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7 Steps to Me Trusting You

Step 1: Be sure I know who you are, who you represent and who you expect to benefit from the time I spend with you.

The first step has three important parts. First, I am more likely to trust you if I know who you are. It may seem not to matter but it always does. At a minimum, unless you are sure I already know, tell me your name. Add more information about who you are if you think it will help me to better know who you are or if I ask.

Second, tell me who you represent. It may seem obvious given the context, but don’t just assume. This is most important when you are representing more than yourself and your own interests.

Third, make it clear who you think will benefit if I spend this time with you. Do you think I will personally benefit? Do you think my company or business will benefit? Do you think some third party or organization will benefit? Do you think specific people will benefit or perhaps the community more generally? Who benefits?

Step 2: Give me a way to verify that you are who you say you are.

As we all know, this is the core problem with robocalls and door-to-door sales people and others who show up uninvited. We usually have no way of verifying that they are who they say they are or that they represent who they say they represent.

If you have legitimate credentials, show them to me, even if I don’t ask. If that is not an option, tell me how I can verify who you are and that you represent who you say you do.

The point is to give me a way to verify that you are legitimate.

Step 3: Be sure that I understand what you hope to get from the time you spend with me. What is the payoff for you or for whoever you represent?

This may be the real key to trust. I want to know if you are interested in anything or anyone beyond your own interests and profit. If I think you are in it for nothing beyond what you get out of the time I spend with you, I may still spend the time, but I will be cautious and certainly won’t trust you. I will take anything you say or suggest with a healthy grain of salt. Everything you say will have to pass through my BS filter. You are giving me ample reason not to trust you and no good reason to trust you.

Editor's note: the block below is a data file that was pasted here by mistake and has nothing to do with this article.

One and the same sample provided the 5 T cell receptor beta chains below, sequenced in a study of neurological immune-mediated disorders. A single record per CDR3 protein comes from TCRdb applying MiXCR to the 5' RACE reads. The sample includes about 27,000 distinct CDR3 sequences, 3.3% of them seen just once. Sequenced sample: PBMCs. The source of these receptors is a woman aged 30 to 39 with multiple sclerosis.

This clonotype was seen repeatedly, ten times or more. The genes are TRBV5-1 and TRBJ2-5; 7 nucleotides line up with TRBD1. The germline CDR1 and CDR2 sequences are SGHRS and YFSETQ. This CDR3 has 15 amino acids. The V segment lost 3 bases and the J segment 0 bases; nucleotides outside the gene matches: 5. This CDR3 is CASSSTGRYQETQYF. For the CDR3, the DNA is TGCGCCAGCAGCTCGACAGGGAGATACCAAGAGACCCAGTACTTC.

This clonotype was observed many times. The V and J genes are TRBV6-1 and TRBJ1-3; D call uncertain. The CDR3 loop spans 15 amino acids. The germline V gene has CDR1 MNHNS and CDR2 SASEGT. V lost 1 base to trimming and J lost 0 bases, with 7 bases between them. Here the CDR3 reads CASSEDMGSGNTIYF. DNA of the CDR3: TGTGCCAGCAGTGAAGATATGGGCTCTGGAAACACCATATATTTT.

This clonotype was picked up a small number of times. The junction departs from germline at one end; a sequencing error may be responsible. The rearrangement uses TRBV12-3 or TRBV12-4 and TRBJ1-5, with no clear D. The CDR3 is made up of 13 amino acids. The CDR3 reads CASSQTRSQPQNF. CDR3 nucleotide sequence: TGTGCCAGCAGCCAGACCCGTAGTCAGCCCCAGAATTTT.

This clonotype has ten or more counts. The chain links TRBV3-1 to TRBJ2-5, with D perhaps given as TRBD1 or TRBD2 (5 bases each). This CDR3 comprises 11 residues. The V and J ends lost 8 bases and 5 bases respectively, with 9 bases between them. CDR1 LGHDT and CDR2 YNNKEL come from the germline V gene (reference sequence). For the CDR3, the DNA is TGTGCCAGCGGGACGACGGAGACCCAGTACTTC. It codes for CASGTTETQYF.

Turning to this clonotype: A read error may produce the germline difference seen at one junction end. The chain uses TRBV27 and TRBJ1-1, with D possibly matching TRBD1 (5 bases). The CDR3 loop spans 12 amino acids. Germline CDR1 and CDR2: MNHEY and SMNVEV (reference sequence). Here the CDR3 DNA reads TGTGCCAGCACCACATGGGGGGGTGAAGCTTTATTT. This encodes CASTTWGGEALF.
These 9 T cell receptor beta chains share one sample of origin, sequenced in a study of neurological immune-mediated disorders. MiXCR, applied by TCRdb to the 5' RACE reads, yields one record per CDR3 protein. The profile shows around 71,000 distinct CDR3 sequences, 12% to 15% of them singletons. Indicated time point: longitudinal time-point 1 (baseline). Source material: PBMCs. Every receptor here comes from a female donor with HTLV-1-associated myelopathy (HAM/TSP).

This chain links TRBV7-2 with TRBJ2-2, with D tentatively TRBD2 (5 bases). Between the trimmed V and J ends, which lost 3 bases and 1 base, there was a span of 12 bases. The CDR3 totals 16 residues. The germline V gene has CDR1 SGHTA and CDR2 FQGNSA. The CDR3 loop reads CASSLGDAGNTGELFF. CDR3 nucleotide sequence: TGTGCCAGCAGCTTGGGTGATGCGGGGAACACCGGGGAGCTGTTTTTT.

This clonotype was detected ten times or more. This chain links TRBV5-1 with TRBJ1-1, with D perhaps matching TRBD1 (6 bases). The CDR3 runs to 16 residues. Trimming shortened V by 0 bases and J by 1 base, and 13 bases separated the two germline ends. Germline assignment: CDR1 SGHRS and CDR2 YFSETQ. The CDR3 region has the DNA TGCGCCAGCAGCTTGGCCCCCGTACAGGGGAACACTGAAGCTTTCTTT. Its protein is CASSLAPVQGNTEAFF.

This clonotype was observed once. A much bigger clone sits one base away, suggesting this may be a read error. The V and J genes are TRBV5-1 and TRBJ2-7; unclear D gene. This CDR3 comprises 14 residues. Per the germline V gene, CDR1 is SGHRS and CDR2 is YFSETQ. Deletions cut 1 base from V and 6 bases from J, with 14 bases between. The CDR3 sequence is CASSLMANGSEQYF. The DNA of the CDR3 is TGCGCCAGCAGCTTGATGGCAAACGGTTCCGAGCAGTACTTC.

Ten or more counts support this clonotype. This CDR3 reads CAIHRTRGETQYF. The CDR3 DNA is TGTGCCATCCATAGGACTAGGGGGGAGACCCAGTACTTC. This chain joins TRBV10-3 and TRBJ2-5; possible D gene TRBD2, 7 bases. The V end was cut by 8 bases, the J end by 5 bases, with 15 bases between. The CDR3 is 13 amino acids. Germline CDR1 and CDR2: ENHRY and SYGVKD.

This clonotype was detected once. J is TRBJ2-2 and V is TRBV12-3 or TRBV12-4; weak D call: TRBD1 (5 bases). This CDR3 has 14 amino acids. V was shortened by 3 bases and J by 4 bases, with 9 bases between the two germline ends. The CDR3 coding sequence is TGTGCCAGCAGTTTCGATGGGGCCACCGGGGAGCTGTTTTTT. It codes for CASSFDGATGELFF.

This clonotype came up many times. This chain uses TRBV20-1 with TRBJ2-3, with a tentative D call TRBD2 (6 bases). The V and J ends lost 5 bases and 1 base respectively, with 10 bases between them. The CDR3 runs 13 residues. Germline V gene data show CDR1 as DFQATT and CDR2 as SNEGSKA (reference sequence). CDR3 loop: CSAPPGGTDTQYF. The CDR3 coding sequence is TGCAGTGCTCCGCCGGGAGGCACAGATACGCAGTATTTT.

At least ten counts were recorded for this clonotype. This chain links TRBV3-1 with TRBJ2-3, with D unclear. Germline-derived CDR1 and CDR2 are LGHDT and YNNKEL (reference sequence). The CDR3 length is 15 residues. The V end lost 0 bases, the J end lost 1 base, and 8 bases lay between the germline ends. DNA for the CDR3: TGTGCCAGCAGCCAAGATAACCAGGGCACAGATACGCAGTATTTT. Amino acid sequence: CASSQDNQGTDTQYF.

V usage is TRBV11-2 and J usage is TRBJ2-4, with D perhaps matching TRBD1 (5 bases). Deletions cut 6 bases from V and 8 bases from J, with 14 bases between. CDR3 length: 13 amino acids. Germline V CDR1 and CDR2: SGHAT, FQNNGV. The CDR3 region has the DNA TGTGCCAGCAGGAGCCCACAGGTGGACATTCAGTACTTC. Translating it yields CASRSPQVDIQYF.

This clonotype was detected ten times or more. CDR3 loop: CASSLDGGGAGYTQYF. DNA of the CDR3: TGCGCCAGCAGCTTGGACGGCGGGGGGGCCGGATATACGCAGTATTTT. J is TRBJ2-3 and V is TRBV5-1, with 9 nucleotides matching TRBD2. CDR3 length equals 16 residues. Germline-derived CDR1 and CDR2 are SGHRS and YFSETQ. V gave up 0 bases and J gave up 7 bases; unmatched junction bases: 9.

Step 4: Be sure I understand what I get from the time I spend with you. What is the payoff for me?

This is the other side of the trust coin. What’s in it for me? Do I get a product, a solution to a problem I have, the opportunity to make a difference for others, an experience I will value, or some other benefit? Too often, people start here when they approach us. They make the pitch without doing their trust work first. They want us to do something or make decisions before we have any good reason to trust or believe them.

Assuming you have thoughtfully taken the steps to develop as much trust as you can, I need to know what the payoff is for me. Exactly what will you do, what can I expect? This is the value that I will consider trading for whatever you expect from me.

Step 5: Be sure I understand what your role is. What will you do and what actions will you take?

This is again a point where assuming is frequently a problem. You know what you will and won’t be doing and may simply assume that it’s obvious to me. Maybe it is but probably it isn’t. Make sure I know exactly what and how much I can expect you to do and what else will happen. It also adds to my trust when you take care to be sure that I understand and am comfortable with what will happen if I agree to do what you are asking me to do.

Step 6: Be sure I understand what you expect my role to be. What do you expect me to do and What actions do you expect me to take?

This is where it is easy to get the cart before the horse. Tell me what you will do first. I want to know in some detail since what you will do is the “why” in why I might decide to work with you or might do what you want me to do. I suspect we all can think of examples of when someone was quite clear about what would be expected of us while being somewhat vague about what would happen if we agreed to do business with them. If we are too confused or unsure, it’s likely that we will contact them to let them know that we have changed our mind, giving some convenient excuse or perhaps no reason. The point that is easily missed is that we just don’t trust them enough to proceed.

Step 7: Why do you think doing what you expect or taking the actions you expect are better for me than doing nothing or simply ignoring you?

This is the step that closes the trust loop. I know who you are and am comfortable that you really are who you say you are. I understand how you benefit and how I can benefit from the time we spend. I am clear about what you will do and what is expected of me. It’s now up to you to help me evaluate how I will be better off if I follow through with whatever we have been considering.

It’s not a sales pitch or what hustlers like to call the closer. Rather it’s your opportunity to share your perspective on how I will benefit from following through. It’s also your chance to let me know that you understand the value of what I am giving up in exchange for whatever we agree to. It’s your turn to summarize the value for value proposition and come to an agreement, if I choose to agree. You are always clear that it is my decision and only mine. I trust you to do what you say you will do and you trust me to make the decision that I believe is in my best interest.